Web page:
The Valley of Fear by Sir Arthur Conan Doyle

This marks my 100th Post on my blog, and I can't be more proud to post my first Sherlock Holmes review here. I have written many reviews on the Conan Doyle Holmes books as well as many Pastiches on Goodreads and Amazon, but this will be the first here. If I couldn't post a review on a book by Jeffery Deaver or Stephen King for my 100th post, I am so glad that it will be a Sherlock Holmes review. I can't believe I have written 100 posts. It seems like just yesterday I was starting my blog and begging for followers. I might not have as many followers as other bloggers and even less of those followers I think actually read my posts, but for those that have remained loyal, I thank you. It is always nice to get comments on my posts because then I know they have actually been read and enjoyed.

I have been a huge fan of the detective since I was a child but seemed to get more into the character and stories about a year before the new BBC Sherlock debut. I have always loved Holmes's attention to detail, and it seemed the more I read the more modern day stories I found that seemed to be inspired by Doyle's work. Think about Batman, also refered to as the "World's Greatest Detective". He uses his intelect and a plethora of expensive gadets, but I have always wondered if Bob Kane was thinking of Sherlock Holmes when he started to create Batman. The USA Network show Psych also has a character who uses his keen deduction skills to solve crimes. Yes the character in Pysch is comedic and snarky, but I have also wondered if his character was inspired by Holmes. The last character I will mention, who I know is inspired by Holmes, is Lincoln Rhyme from Jeffery Deaver's novels. I have emailed Mr. Deaver in the past, and once I just asked him if he was inspired by Holme's. Deaver said he was, and he enjoyed Doyle's stories as well.

I am slowly making my way through all of Doyle's Holmes books, and I only have two left after this one. With stories like The Hound of the Baskervilles and a Study in Scarlet, I had high hopes for this one. I began reading this with excitement, and my mind geared up for whatever Doyle could throw at me. I have figured out the endings of quite a few of his stories and thought I had this one all locked up half way through part one. Boy was I wrong. Doyle has not really had these big plot twists in his stories that I had read previously. There is always a big reveal but nothing that makes me doubt the facts presented. I was blown away with the ending of both part one and two.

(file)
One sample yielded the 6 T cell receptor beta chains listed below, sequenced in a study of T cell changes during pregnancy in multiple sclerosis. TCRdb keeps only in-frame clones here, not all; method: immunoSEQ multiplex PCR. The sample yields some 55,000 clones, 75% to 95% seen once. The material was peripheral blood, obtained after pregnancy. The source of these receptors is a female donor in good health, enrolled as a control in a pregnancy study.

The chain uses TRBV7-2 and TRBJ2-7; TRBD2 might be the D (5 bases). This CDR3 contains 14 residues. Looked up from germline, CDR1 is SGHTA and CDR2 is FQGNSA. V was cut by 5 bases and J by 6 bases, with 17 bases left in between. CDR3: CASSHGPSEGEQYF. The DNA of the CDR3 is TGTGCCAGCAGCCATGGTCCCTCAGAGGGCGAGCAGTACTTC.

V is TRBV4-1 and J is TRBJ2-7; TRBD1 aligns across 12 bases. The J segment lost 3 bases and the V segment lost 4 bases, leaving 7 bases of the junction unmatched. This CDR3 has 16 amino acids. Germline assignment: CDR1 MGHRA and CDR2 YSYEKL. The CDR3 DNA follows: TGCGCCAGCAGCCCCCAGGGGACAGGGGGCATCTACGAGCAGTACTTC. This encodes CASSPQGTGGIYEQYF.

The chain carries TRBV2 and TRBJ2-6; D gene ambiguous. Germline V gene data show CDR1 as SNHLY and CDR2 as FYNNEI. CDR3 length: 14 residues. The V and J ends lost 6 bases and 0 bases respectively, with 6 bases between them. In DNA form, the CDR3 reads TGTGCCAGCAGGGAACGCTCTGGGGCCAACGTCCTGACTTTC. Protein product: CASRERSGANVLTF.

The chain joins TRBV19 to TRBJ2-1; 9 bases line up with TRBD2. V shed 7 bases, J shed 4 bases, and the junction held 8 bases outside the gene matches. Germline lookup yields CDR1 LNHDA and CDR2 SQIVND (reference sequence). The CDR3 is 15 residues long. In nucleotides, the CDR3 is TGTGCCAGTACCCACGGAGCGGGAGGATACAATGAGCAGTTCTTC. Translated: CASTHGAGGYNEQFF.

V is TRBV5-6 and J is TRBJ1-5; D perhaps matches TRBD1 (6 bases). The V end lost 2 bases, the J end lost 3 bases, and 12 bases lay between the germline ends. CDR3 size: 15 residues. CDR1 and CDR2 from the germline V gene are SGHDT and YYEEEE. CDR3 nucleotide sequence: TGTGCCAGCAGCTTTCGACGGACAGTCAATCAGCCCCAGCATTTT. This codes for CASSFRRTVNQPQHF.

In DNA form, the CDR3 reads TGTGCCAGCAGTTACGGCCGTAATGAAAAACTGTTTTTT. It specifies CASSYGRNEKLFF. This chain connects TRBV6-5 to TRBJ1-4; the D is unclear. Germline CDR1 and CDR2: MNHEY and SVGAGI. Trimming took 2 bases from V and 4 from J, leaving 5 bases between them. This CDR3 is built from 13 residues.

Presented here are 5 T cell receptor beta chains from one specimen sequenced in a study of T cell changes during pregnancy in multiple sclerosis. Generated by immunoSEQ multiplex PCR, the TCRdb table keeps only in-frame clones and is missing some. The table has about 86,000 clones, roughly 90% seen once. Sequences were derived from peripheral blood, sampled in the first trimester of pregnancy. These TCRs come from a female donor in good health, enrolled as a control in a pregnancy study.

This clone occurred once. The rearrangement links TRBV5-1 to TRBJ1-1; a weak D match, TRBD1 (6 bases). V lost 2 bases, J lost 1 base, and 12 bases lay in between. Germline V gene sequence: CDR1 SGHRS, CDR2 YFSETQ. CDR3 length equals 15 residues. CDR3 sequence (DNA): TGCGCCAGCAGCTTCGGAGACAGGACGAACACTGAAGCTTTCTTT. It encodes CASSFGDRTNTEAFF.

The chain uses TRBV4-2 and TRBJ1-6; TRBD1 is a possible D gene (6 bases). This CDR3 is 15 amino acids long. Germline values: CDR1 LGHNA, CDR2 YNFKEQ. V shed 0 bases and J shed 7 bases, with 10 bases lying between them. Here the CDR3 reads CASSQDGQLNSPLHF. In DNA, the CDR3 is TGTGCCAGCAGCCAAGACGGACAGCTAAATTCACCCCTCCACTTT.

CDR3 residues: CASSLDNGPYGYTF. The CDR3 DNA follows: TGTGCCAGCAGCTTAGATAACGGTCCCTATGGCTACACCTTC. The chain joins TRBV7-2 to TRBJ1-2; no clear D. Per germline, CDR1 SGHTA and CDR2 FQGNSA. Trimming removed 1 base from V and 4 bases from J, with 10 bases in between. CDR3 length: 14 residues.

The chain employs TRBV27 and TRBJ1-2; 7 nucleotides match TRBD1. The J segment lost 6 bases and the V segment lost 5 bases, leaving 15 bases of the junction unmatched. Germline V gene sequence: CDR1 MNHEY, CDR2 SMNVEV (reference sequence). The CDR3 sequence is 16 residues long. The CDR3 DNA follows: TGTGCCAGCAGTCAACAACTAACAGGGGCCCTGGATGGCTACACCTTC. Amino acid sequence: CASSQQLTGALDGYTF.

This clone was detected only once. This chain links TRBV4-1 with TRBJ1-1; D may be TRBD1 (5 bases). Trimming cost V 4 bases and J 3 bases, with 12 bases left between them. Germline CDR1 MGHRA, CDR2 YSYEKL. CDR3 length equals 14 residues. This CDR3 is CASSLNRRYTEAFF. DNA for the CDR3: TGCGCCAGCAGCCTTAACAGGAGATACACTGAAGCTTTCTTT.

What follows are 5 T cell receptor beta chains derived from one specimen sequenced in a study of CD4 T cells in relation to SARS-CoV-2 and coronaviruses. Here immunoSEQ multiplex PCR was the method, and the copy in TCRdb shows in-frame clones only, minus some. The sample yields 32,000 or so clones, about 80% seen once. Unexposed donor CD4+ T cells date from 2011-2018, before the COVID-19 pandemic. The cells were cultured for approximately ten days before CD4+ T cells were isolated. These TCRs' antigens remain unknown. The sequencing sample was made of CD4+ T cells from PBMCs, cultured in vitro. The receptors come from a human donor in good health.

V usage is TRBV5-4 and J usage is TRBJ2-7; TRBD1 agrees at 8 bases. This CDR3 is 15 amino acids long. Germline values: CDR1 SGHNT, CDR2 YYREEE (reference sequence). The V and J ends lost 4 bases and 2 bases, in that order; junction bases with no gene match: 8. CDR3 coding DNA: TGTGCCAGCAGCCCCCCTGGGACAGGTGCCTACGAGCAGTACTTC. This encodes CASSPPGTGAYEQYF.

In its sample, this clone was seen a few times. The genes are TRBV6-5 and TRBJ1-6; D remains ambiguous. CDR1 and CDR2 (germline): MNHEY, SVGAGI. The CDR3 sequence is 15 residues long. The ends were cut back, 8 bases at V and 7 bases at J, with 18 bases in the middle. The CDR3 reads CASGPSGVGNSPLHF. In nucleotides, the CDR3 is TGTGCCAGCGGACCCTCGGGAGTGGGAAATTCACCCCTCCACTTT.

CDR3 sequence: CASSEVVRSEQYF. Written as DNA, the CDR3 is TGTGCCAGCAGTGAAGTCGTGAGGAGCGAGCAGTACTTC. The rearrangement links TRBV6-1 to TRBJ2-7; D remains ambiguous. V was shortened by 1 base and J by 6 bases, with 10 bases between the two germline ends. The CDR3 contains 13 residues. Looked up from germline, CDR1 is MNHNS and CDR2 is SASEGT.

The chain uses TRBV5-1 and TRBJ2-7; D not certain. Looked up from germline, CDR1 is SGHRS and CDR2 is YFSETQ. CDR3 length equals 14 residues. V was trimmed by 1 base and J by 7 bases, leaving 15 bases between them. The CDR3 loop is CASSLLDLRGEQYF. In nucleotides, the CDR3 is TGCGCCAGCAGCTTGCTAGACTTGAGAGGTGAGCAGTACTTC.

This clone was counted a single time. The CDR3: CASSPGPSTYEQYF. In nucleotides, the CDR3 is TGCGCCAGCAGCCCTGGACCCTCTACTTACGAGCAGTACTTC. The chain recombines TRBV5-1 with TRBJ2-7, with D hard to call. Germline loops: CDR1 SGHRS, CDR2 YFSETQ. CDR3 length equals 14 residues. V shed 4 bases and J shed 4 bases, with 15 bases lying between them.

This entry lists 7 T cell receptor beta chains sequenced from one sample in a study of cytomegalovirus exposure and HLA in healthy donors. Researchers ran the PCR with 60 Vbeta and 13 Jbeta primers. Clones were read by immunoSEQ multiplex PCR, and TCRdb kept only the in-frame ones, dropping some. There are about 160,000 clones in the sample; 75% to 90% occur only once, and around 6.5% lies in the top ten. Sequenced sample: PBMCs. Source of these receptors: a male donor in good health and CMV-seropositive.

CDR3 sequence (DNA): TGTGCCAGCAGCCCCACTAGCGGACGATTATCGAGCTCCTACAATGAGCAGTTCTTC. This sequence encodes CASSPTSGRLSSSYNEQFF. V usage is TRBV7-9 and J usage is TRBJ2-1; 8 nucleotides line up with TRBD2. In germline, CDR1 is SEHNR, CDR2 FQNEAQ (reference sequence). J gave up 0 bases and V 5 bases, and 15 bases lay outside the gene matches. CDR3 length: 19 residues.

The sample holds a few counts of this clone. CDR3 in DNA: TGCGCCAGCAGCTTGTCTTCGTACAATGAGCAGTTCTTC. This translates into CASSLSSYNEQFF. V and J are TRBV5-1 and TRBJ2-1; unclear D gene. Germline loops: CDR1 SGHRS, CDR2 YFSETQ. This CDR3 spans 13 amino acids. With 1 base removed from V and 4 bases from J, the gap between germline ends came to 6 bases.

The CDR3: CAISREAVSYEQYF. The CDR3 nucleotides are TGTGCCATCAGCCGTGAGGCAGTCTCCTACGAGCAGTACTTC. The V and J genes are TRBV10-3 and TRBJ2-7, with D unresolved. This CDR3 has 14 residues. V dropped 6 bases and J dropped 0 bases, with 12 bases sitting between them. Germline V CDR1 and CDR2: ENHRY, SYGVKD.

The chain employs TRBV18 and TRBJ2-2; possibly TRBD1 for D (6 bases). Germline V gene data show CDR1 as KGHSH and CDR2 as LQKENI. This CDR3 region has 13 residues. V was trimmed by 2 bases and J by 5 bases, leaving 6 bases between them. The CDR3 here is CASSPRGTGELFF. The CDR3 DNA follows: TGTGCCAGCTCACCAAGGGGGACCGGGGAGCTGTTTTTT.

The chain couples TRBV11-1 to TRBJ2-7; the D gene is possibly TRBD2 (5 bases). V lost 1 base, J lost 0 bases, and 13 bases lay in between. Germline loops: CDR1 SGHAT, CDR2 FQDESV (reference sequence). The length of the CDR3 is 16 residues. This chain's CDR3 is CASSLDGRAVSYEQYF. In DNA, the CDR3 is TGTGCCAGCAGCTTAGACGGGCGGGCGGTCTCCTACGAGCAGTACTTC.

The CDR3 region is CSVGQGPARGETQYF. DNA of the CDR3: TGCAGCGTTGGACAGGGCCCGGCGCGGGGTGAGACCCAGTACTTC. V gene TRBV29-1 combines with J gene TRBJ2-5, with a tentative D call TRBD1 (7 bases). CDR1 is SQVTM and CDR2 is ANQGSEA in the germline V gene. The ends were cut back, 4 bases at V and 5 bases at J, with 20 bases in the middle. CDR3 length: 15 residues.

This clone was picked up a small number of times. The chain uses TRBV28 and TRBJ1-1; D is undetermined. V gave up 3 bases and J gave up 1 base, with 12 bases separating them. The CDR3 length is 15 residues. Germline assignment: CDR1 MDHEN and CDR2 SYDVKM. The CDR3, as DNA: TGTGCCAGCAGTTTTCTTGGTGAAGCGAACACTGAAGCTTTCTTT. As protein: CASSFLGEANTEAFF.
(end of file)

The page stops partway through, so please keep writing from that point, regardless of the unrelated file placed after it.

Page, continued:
This book is divided. Part one really only pertains to Holmes and Watson. The second part is more a story of explination. I can't say much about part two becuase it will ruin the first. The book opens with a strange letter being brought to Holmes's attention saying that there is great peril approaching. Could this be the work of Moriarty himself? Could it be a trap set for Holmes??? Then a case is dropped in Holmes and Watson's laps. Throughout the book we are presented with facts as if Doyle wants us to figure out the ending, but he is pointing you one direction till the very end. Then the rug is pulled out from under us readers, and all of the clues we had end up having a double meaning. I was impressed, and in the short moments I had to read this I couldn't put it down.

I have decided that any fan of Sherlock Holmes needs to read this book. Doyle hasn't surprised me like this or proven me more wrong than he did in this book. I wasn't just surprised once, but Doyle did it twice. Both parts had endings that I hadn't expected, but then once I knew I began to rethink the clues and couldn't believe I missed it. For this reason and a few others I give this a 5 out of 5 stars. This has made my favorites list.


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